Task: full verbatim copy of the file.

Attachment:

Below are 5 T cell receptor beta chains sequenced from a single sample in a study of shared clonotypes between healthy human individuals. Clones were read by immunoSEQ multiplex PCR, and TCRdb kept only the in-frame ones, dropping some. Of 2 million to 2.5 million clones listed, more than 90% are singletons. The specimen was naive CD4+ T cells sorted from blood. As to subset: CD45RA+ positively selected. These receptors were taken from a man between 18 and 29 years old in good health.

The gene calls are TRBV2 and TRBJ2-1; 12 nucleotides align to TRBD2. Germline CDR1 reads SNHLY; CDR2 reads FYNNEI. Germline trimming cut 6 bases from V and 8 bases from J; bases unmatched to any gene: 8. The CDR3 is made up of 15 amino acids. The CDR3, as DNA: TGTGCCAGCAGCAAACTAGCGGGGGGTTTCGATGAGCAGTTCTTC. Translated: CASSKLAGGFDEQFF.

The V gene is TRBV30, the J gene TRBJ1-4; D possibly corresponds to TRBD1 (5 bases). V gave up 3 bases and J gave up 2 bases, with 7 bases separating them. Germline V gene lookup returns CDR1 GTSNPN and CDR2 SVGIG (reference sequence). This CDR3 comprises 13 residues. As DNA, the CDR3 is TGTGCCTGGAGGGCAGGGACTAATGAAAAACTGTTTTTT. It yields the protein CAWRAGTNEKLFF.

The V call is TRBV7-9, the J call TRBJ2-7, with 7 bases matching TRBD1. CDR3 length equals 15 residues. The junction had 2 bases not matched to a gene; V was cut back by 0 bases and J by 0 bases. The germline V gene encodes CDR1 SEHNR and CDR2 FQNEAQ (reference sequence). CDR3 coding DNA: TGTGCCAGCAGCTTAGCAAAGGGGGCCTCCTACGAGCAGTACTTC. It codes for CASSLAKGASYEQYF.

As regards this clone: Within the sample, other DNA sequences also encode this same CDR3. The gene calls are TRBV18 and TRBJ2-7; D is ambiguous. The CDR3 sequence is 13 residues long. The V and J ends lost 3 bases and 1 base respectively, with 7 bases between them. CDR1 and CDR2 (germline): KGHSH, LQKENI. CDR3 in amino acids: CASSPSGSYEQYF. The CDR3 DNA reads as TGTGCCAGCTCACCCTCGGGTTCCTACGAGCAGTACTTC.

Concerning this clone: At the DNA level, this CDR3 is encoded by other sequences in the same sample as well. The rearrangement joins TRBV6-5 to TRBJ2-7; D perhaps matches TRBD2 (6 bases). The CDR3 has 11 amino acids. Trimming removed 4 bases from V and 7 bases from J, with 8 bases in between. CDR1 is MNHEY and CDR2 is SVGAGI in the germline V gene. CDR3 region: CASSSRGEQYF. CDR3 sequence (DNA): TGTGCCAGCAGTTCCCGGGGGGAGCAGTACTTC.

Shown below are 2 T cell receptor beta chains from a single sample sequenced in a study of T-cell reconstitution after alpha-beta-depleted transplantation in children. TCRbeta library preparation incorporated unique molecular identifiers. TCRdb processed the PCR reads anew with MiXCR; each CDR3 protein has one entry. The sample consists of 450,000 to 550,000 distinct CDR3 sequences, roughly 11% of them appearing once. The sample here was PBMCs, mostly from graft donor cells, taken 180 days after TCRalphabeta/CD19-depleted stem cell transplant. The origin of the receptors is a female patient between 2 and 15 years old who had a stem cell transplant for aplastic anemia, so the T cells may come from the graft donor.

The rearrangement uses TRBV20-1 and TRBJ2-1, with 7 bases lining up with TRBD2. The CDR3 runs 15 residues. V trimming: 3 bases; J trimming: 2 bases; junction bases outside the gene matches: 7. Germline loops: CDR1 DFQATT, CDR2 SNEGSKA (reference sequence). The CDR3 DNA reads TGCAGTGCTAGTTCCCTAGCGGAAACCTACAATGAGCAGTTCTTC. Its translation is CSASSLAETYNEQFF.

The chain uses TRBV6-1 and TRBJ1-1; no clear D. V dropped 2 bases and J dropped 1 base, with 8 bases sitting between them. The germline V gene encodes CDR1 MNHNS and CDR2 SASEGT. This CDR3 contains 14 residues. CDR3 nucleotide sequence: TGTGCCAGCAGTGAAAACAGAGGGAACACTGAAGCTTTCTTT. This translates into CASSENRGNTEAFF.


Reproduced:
Below are 5 T cell receptor beta chains sequenced from a single sample in a study of shared clonotypes between healthy human individuals. Clones were read by immunoSEQ multiplex PCR, and TCRdb kept only the in-frame ones, dropping some. Of 2 million to 2.5 million clones listed, more than 90% are singletons. The specimen was naive CD4+ T cells sorted from blood. As to subset: CD45RA+ positively selected. These receptors were taken from a man between 18 and 29 years old in good health.

The gene calls are TRBV2 and TRBJ2-1; 12 nucleotides align to TRBD2. Germline CDR1 reads SNHLY; CDR2 reads FYNNEI. Germline trimming cut 6 bases from V and 8 bases from J; bases unmatched to any gene: 8. The CDR3 is made up of 15 amino acids. The CDR3, as DNA: TGTGCCAGCAGCAAACTAGCGGGGGGTTTCGATGAGCAGTTCTTC. Translated: CASSKLAGGFDEQFF.

The V gene is TRBV30, the J gene TRBJ1-4; D possibly corresponds to TRBD1 (5 bases). V gave up 3 bases and J gave up 2 bases, with 7 bases separating them. Germline V gene lookup returns CDR1 GTSNPN and CDR2 SVGIG (reference sequence). This CDR3 comprises 13 residues. As DNA, the CDR3 is TGTGCCTGGAGGGCAGGGACTAATGAAAAACTGTTTTTT. It yields the protein CAWRAGTNEKLFF.

The V call is TRBV7-9, the J call TRBJ2-7, with 7 bases matching TRBD1. CDR3 length equals 15 residues. The junction had 2 bases not matched to a gene; V was cut back by 0 bases and J by 0 bases. The germline V gene encodes CDR1 SEHNR and CDR2 FQNEAQ (reference sequence). CDR3 coding DNA: TGTGCCAGCAGCTTAGCAAAGGGGGCCTCCTACGAGCAGTACTTC. It codes for CASSLAKGASYEQYF.

As regards this clone: Within the sample, other DNA sequences also encode this same CDR3. The gene calls are TRBV18 and TRBJ2-7; D is ambiguous. The CDR3 sequence is 13 residues long. The V and J ends lost 3 bases and 1 base respectively, with 7 bases between them. CDR1 and CDR2 (germline): KGHSH, LQKENI. CDR3 in amino acids: CASSPSGSYEQYF. The CDR3 DNA reads as TGTGCCAGCTCACCCTCGGGTTCCTACGAGCAGTACTTC.

Concerning this clone: At the DNA level, this CDR3 is encoded by other sequences in the same sample as well. The rearrangement joins TRBV6-5 to TRBJ2-7; D perhaps matches TRBD2 (6 bases). The CDR3 has 11 amino acids. Trimming removed 4 bases from V and 7 bases from J, with 8 bases in between. CDR1 is MNHEY and CDR2 is SVGAGI in the germline V gene. CDR3 region: CASSSRGEQYF. CDR3 sequence (DNA): TGTGCCAGCAGTTCCCGGGGGGAGCAGTACTTC.

Shown below are 2 T cell receptor beta chains from a single sample sequenced in a study of T-cell reconstitution after alpha-beta-depleted transplantation in children. TCRbeta library preparation incorporated unique molecular identifiers. TCRdb processed the PCR reads anew with MiXCR; each CDR3 protein has one entry. The sample consists of 450,000 to 550,000 distinct CDR3 sequences, roughly 11% of them appearing once. The sample here was PBMCs, mostly from graft donor cells, taken 180 days after TCRalphabeta/CD19-depleted stem cell transplant. The origin of the receptors is a female patient between 2 and 15 years old who had a stem cell transplant for aplastic anemia, so the T cells may come from the graft donor.

The rearrangement uses TRBV20-1 and TRBJ2-1, with 7 bases lining up with TRBD2. The CDR3 runs 15 residues. V trimming: 3 bases; J trimming: 2 bases; junction bases outside the gene matches: 7. Germline loops: CDR1 DFQATT, CDR2 SNEGSKA (reference sequence). The CDR3 DNA reads TGCAGTGCTAGTTCCCTAGCGGAAACCTACAATGAGCAGTTCTTC. Its translation is CSASSLAETYNEQFF.

The chain uses TRBV6-1 and TRBJ1-1; no clear D. V dropped 2 bases and J dropped 1 base, with 8 bases sitting between them. The germline V gene encodes CDR1 MNHNS and CDR2 SASEGT. This CDR3 contains 14 residues. CDR3 nucleotide sequence: TGTGCCAGCAGTGAAAACAGAGGGAACACTGAAGCTTTCTTT. This translates into CASSENRGNTEAFF.